In either case, playing online can be useful to get used to and adapt to the stressful part of playing darts. It is not going to improve your throws and consistency, but you will be able to face with what YOU personally find difficult.
Take little steps.
With a decent webcam you can start playing online with people all over the world. In my opinion this is one of the best ways to practice. Just check out the Pro-Darter Online or Webcam Darts.
Reduce muscle tension
When we find ourselves in stressful situations, often, this can lead to our muscles feeling more stiff and tensed.
There is nothing worse to a darts player. The whole game and performance depend on how our muscles and body feels. A slightly tensed shoulders or wrists can ruin the darts game for anyone.
It can be extremely useful for any darts player to know how to relax their muscles during a match properly.
A lot of people have something called neurotic holding patterns. These can be very bad and detrimental to your performance and consistency, especially if they are in the shoulder and neck areas. Which incidentally is where most people have them.
Practice thoracic extension, stretch your back, and neck muscles. If you are feeling tensed in your jaw, shoulder, or neck areas, you need to address this. If you are having rounded shoulders, forward head, or bad posture, in general, you have to work on fixing them.
Start working out
Okay, I fully understand how that may sound.
But hear me out, I talk from experience here.
I have been into fitness for almost a decade. And if I had to pick one single thing that has had the biggest impact on my self-confidence and ability to persevere and do what I have to do even when I feel nervous, stressed out, or just depressed, I would have to pick fitness.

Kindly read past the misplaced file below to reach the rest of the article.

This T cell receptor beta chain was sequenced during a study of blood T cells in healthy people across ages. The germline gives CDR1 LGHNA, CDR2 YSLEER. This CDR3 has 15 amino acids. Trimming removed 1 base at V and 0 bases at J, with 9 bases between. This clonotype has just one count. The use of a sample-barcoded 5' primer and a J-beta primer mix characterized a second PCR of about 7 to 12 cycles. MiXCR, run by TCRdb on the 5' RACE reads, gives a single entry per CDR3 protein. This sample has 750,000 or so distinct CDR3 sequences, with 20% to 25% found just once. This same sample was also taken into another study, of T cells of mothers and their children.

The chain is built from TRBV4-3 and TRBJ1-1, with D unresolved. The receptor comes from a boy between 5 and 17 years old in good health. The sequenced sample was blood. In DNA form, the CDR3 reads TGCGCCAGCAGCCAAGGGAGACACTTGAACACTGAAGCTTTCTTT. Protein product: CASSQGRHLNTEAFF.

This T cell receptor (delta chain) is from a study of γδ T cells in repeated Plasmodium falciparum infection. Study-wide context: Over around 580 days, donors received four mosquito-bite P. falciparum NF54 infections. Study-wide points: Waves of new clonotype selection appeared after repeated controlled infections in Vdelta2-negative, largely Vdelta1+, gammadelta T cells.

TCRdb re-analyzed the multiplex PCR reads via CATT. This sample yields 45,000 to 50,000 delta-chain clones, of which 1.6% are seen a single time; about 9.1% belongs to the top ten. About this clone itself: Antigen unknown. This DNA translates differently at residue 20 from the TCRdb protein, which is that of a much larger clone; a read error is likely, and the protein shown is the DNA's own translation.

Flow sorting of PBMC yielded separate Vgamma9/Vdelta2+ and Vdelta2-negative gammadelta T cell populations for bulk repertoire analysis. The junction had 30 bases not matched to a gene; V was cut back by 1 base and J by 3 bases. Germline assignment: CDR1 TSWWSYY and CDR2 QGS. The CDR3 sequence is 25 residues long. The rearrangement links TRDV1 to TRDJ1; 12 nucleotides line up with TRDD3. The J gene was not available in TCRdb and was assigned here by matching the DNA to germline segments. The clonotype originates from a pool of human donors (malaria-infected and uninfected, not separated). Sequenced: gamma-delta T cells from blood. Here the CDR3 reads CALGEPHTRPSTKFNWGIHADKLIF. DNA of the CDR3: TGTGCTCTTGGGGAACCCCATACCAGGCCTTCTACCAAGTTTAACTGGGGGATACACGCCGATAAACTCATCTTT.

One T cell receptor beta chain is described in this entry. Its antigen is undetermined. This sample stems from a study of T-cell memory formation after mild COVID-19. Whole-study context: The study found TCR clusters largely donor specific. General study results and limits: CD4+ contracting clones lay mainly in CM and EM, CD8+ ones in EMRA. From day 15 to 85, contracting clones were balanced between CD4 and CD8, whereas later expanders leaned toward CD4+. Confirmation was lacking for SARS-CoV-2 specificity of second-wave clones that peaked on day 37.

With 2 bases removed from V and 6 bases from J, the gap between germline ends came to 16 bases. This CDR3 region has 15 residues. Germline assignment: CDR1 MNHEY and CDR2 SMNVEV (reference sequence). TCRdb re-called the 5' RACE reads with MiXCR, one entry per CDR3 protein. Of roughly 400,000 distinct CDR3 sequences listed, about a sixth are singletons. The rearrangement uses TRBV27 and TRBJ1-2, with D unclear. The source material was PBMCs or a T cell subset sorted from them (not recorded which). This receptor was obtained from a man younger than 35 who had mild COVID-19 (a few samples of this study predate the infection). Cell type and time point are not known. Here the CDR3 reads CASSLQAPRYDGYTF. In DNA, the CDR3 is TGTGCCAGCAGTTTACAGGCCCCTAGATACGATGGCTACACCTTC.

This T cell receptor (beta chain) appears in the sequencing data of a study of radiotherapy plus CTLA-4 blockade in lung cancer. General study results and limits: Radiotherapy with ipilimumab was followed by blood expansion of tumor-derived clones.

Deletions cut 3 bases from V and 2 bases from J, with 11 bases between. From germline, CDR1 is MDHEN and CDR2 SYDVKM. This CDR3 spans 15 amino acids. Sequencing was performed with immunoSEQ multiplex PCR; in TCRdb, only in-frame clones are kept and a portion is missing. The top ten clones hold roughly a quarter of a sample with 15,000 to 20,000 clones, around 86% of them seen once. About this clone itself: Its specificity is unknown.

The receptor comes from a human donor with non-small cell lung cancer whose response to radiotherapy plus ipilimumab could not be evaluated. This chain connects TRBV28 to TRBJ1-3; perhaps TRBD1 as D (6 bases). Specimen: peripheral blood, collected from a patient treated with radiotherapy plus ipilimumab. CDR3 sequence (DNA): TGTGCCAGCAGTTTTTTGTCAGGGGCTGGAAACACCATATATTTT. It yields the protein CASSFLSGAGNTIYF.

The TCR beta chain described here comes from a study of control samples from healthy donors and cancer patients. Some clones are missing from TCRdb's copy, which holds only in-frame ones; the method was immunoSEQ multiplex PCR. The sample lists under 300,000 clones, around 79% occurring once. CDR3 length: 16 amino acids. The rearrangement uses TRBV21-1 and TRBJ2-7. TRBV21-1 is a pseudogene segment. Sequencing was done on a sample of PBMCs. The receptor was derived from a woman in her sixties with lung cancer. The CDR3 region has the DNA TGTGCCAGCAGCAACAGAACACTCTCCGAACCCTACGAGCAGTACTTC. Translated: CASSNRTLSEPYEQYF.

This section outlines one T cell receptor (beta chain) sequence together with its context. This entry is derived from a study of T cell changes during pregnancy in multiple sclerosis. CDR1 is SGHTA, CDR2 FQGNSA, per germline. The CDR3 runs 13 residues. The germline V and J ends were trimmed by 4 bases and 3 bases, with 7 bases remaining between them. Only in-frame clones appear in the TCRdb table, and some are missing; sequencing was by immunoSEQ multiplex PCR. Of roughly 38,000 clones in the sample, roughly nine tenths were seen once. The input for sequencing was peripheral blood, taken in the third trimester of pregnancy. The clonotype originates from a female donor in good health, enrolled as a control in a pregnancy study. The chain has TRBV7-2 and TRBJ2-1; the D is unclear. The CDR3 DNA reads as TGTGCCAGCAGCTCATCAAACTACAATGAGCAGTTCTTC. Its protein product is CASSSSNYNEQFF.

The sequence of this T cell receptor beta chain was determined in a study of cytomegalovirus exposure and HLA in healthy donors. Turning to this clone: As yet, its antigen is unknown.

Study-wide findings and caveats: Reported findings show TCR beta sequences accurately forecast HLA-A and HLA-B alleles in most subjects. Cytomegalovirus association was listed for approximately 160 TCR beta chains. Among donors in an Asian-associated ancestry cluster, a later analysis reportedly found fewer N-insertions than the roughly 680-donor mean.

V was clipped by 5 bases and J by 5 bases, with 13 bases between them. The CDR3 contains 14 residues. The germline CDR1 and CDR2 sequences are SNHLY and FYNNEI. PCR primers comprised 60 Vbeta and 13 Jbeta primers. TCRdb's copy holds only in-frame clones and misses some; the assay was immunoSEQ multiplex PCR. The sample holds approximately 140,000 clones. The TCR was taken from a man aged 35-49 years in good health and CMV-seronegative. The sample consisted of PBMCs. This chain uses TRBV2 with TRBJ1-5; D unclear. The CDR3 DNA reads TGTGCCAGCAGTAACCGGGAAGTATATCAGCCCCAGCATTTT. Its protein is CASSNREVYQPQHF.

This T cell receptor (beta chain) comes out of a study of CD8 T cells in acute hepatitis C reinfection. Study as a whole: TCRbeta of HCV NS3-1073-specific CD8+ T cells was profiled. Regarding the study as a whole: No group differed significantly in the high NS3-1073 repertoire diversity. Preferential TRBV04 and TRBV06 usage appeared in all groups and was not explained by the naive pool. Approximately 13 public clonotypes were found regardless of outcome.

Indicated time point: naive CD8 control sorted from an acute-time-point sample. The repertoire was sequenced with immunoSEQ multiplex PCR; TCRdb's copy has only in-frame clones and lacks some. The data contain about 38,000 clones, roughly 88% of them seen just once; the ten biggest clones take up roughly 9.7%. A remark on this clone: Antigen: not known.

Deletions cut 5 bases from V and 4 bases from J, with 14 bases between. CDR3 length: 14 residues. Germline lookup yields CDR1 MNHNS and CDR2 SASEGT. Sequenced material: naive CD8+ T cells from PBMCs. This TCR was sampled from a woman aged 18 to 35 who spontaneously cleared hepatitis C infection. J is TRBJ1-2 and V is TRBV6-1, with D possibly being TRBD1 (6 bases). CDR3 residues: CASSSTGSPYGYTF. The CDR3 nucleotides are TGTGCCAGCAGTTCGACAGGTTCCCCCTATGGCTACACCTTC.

This does not mean that you need to hit the gym every single day. Three even two days a week are going to be more than enough. You are not doing it with the idea of getting Mr. Olympia big. But you are aiming to get stronger and a little bigger.
A little muscle and I really mean a little, is going to do more for your self-confidence than anything else.
Even in embarrassing situations, you will feel a lot better and more confident because you will look good and sexy.
Mistakes that will make you more nervous
A lot of people would recommend chewing gum and even drinking alcohol. Which, to me, sounds crazy.
Alcohol, for one, has been known to reduce our reaction time, focus, and overall almost every aspect of our being. It may be useful to calm your nerves, but it is not going to help you perform better.
And if you perform poorly and you are a bit tipsy, do you honestly think you will feel better? Even if you are not nervous, you will feel bad. Feeling under the weather is not a good idea. So, alcohol? No thanks.
A whole other thing is chewing gum.
What do you do when you chew gum? You clench your teeth and tighten your jaw muscles. You tighten your neck muscles and even your shoulder muscles because of that. And this can ruin your throwing technique and fluidity.
The right kind of anxiety
Yes, there is such a thing as good anxiety.
I have experience in other sports, and interestingly enough, not all stress or anxiety are bad.
According to the Drive Theory, a skilled and experienced athlete can perform better when they are under both cognitive and somatic stress or anxiety.
However, there is a limit. Too much stress will eventually lead to worse performance.
What is important is that the right balance to be found.
If you don’t believe me consider a situation that is not stressful enough. So much so that the athlete doesn’t really feel they are competing or playing a game – they will have no interest in the game. They will not have any interest or concerns as to how they perform at all.
If they are not driven by anything, then they will not perform remotely good.
Both extremes are undesirable.
So this is my final suggestion for you. When you feel nervous and worry about how you play darts and how your next throw will be.
You need the anxiety to perform better. So a healthy dose of it is going to be okay. Understanding this thought alone has helped me tremendously in calming down my nerves.